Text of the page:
According to the UN Office of Counter-Terrorism, the Coordination Committee will oversee the implementation of the Compact and monitor its implementation. It is chaired by UN Under-Secretary-General for counter-terrorism, Vladimir Voronkov.

At its meeting, the Coordination Committee also discussed strategic priorities for the next two years, based on the sixth review of the Global Counter-Terrorism Strategy, relevant Security Council resolutions and UN Counter-Terrorism Executive Directorate (CTED) assessments as well as Member States requests for technical help.

It also looked into the organization of work and ways to improve the delivery of an “All-of-UN” capacity-building support to Member States.

The UN Global Counter-Terrorism Coordination Compact Task Force will replace the Counter-Terrorism Implementation Task Force, which was established in 2005 to strengthen UN system-wide coordination and coherence of counter-terrorism efforts.

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Terrorism

ISIL’s ‘legacy of terror’ in Iraq: UN verifies over 200 mass graves

MD Staff

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Investigators have uncovered more than 200 mass graves containing thousands of bodies in areas of Iraq formerly controlled by the Islamic State of Iraq and the Levant (ISIL/Da’esh), according to a United Nations human rights report out on Tuesday.

The Office of the UN High Commissioner for Human Rights (OHCHR) and the UN Assistance Mission in Iraq (UNAMI) said the 202 mass grave sites were found in governorates of Nineveh, Kirkuk, Salahuddin and Anbar in the north and western parts of the country – but there may be many more.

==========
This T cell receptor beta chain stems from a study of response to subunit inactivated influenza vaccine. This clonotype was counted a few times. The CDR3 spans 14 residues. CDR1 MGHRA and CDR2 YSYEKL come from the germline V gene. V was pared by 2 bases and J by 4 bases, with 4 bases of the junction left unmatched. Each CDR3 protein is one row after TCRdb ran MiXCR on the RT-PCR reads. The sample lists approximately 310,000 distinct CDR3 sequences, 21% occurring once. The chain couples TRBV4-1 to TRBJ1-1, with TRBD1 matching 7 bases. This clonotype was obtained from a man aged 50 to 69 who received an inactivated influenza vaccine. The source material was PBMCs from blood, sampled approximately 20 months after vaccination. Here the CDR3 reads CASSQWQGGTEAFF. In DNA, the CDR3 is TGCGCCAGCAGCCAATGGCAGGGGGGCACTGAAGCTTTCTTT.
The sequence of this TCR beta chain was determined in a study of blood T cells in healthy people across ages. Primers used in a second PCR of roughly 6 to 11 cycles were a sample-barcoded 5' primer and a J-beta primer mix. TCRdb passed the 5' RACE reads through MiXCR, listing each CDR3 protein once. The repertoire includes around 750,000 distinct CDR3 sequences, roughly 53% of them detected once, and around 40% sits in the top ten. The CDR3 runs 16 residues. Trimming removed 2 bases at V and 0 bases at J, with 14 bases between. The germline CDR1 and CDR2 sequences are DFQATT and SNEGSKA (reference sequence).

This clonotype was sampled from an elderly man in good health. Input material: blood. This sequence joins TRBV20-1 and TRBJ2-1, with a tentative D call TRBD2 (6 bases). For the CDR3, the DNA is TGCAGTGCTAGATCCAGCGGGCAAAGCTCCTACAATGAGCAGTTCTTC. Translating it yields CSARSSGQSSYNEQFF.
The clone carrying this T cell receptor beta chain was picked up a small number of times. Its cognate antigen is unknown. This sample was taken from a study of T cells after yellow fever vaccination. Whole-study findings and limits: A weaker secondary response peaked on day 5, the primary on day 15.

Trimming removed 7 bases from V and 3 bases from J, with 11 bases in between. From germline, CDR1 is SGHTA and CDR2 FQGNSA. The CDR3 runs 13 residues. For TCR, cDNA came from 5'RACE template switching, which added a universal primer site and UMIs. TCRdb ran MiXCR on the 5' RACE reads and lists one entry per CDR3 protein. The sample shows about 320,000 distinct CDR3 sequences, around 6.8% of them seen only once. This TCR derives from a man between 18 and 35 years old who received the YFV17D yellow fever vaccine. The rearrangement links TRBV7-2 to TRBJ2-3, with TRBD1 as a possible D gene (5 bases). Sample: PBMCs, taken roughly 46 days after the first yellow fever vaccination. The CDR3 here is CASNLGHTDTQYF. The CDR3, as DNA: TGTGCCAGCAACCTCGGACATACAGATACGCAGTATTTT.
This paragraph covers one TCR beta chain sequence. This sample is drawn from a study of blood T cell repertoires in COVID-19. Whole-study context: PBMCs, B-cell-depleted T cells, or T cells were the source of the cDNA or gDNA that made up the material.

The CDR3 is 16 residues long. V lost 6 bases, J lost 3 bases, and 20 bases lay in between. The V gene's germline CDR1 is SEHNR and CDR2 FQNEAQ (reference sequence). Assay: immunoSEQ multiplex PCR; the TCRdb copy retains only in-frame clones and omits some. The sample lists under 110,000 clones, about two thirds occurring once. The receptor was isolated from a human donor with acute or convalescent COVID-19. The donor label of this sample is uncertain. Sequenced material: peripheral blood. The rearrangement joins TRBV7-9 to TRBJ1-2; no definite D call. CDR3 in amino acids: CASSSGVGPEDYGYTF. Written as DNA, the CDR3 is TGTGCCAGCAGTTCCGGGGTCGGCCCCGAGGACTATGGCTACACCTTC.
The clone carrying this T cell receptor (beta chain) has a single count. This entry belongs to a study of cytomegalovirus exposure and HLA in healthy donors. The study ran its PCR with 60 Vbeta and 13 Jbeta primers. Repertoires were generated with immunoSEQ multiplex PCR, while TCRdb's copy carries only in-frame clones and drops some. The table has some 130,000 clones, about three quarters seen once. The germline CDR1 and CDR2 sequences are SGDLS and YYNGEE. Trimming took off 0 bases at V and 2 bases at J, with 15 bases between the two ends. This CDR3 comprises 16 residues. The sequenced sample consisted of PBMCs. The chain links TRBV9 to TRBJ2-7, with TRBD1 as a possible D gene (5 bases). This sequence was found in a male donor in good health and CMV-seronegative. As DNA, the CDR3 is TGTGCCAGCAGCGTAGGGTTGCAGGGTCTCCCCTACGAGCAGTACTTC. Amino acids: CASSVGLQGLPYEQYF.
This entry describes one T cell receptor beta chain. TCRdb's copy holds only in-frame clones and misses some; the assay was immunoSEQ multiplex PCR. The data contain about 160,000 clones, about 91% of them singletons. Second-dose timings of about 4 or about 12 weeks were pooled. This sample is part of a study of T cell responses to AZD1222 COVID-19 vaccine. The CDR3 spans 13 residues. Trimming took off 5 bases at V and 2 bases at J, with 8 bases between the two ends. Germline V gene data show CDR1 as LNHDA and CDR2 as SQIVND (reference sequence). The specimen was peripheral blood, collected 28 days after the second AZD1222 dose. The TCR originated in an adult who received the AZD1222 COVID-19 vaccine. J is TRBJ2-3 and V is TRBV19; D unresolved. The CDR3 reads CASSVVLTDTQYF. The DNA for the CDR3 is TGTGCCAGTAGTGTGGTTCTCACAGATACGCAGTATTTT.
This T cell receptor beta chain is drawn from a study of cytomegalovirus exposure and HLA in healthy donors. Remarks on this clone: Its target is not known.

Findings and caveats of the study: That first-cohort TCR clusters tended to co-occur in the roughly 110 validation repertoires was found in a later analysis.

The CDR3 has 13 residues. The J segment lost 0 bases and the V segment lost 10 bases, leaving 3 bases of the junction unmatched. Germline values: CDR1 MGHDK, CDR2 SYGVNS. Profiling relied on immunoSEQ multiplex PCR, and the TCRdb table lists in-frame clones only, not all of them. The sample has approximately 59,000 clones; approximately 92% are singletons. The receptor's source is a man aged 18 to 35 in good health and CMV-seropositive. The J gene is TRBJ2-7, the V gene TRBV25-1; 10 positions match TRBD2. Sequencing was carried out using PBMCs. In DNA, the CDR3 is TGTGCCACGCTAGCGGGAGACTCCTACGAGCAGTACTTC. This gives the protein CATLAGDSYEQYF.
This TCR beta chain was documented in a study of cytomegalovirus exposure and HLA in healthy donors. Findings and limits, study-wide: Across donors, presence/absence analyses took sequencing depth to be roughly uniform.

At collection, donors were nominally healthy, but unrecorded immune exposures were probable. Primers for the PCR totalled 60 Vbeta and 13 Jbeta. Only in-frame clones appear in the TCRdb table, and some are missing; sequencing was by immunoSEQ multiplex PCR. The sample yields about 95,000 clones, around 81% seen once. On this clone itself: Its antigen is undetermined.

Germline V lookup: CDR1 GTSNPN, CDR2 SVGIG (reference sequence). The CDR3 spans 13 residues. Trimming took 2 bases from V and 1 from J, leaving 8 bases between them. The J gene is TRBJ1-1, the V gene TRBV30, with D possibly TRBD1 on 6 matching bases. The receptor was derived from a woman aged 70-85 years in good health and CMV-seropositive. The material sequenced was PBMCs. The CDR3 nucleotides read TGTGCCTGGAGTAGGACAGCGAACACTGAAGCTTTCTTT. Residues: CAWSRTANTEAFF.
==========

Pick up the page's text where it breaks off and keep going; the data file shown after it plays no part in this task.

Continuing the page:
In the joint report, Unearthing Atrocities, the UN entities said the evidence gathered from the sites “will be central to ensuring credible investigations, prosecutions and convictions” in accordance with international due process standards.

Ján Kubiš, the top UN official in Iraq and the head of UNAMI, said that the mass grave sites “are a testament to harrowing human loss, profound suffering and shocking cruelty.”

“Determining the circumstances surrounding the significant loss of life will be an important step in the mourning process for families and their journey to secure their rights to truth and justice,” he added.

Between June 2014 and December 2017, ISIL seized large areas of Iraq, leading a campaign of widespread and systematic violations of international human rights and humanitarian law, “acts that may amount to war crimes, crimes against humanity, and possible genocide,” the report states.

Traumatized families have the ‘right to know’

The UNAMI-OHCHR report also documents the “significant challenges” families of the missing face in trying to find the fate of their loved ones.

At present, they must report to more than five separate authorities, a process that is both time-consuming and frustrating for traumatized families.

Michelle Bachelet, the UN High Commissioner for Human Rights, underscored that the families “have the right to know.”

“ISIL’s horrific crimes in Iraq have left the headlines but the trauma of the victims’ families endures, with thousands of women, men and children still unaccounted for,” she said.

“Their families have the right to know what happened to their loved ones. Truth, justice and reparations are critical to ensuring a full reckoning for the atrocities committed by ISIL.”

The report documents 202 mass grave sites across Iraq, amid fears that there could be more. Source: UNAMI-OHCHR report

Victim-centred approach needed

Among its recommendations, the report calls for a victim-centred approach and a transitional justice process that is established in consultation with, and accepted by, Iraqis, particularly those from affected communities.

It also urges a multidisciplinary approach to the recovery operations, with the participation of experienced specialists, including weapons contamination and explosives experts and crime scene investigators.

Alongside, it also calls on the international community to provide resources and technical support to efforts related to the exhumation, collection, transportation, storage and return of human remains to families, as well as their identification, particularly by helping strengthen the national Mass Graves Directorate.